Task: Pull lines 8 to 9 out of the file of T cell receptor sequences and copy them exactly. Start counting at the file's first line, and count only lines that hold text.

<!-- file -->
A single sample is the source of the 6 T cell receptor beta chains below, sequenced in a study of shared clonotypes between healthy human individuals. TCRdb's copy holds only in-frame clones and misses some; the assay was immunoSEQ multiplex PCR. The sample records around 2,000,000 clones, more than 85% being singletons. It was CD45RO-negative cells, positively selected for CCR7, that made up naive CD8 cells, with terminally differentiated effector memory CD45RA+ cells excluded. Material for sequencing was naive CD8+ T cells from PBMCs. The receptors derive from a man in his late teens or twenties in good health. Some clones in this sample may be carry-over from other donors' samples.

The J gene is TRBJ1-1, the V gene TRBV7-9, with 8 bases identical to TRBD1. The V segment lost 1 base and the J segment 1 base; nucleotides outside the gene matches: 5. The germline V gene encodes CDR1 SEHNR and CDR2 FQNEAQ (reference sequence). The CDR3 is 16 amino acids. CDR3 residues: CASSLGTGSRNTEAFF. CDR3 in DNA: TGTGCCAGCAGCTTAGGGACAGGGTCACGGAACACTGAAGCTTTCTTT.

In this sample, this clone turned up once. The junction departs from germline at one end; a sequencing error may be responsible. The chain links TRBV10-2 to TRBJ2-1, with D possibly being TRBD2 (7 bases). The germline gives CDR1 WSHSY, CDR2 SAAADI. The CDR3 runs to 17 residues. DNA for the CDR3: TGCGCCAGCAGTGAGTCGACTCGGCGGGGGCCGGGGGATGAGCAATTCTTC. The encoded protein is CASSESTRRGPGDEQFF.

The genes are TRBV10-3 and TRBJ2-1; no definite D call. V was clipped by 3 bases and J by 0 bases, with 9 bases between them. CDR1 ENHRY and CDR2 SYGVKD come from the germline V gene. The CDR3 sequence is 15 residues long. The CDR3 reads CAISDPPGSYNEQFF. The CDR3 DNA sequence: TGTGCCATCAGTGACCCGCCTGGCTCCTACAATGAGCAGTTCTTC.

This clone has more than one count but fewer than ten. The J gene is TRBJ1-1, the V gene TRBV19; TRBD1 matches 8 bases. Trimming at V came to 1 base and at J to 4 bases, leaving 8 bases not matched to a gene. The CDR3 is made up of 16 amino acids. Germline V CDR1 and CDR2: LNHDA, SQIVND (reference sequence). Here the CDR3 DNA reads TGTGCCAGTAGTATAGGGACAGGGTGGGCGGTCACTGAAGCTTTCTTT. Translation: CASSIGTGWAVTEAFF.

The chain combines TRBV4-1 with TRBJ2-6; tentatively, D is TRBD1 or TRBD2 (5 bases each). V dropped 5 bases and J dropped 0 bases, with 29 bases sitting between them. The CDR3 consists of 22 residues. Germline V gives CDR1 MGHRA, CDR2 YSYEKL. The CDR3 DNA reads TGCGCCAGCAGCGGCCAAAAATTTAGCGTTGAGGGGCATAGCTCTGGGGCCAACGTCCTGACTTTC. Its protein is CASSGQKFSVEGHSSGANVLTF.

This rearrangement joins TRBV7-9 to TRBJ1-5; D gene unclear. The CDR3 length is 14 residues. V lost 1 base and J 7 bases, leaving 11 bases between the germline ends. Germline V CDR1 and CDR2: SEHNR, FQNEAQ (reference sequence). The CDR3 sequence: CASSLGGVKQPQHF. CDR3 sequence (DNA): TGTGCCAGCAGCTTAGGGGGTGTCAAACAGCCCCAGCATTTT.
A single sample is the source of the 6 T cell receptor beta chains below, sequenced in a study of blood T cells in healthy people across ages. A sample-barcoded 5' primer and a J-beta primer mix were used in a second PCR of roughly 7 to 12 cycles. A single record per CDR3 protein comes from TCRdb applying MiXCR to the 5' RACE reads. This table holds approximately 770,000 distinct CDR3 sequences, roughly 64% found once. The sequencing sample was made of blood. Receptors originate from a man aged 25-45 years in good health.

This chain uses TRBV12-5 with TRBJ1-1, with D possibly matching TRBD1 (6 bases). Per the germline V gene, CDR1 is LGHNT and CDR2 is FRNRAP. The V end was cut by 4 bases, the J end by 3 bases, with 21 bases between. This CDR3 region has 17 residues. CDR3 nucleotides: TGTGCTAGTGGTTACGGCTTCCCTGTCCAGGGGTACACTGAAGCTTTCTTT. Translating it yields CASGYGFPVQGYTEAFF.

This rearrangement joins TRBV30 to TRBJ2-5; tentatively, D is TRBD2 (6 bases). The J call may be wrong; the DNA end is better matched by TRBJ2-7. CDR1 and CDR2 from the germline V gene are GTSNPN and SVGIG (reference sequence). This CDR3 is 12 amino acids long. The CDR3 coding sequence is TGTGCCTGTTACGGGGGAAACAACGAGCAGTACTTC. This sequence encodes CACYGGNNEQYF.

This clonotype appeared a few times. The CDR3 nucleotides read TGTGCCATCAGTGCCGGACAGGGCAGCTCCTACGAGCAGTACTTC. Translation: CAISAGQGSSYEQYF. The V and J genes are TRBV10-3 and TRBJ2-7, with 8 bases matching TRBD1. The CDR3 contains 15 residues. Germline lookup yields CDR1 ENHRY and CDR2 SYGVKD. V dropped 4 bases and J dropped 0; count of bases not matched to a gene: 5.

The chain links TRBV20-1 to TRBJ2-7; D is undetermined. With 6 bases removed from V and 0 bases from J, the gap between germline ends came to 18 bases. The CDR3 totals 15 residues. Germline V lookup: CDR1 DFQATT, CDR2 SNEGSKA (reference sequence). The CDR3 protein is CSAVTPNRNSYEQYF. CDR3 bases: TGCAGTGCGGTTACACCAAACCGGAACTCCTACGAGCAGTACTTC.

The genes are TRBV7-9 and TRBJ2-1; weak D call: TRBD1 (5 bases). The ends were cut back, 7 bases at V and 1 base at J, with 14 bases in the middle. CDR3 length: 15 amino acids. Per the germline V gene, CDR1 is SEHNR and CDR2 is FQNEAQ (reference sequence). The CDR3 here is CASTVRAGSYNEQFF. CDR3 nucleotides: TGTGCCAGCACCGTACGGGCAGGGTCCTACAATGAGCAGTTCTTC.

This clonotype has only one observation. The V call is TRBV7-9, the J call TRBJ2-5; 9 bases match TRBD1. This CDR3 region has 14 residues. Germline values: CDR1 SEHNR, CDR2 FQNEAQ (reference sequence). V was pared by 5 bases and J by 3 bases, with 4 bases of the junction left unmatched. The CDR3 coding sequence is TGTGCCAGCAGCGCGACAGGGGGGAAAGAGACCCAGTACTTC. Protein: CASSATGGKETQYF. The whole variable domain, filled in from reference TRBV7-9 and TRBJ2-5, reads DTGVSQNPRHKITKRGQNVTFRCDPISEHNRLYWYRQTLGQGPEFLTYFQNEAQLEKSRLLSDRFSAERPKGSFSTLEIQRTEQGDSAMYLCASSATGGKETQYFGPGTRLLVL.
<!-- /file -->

A single sample is the source of the 6 T cell receptor beta chains below, sequenced in a study of blood T cells in healthy people across ages. A sample-barcoded 5' primer and a J-beta primer mix were used in a second PCR of roughly 7 to 12 cycles. A single record per CDR3 protein comes from TCRdb applying MiXCR to the 5' RACE reads. This table holds approximately 770,000 distinct CDR3 sequences, roughly 64% found once. The sequencing sample was made of blood. Receptors originate from a man aged 25-45 years in good health.

This chain uses TRBV12-5 with TRBJ1-1, with D possibly matching TRBD1 (6 bases). Per the germline V gene, CDR1 is LGHNT and CDR2 is FRNRAP. The V end was cut by 4 bases, the J end by 3 bases, with 21 bases between. This CDR3 region has 17 residues. CDR3 nucleotides: TGTGCTAGTGGTTACGGCTTCCCTGTCCAGGGGTACACTGAAGCTTTCTTT. Translating it yields CASGYGFPVQGYTEAFF.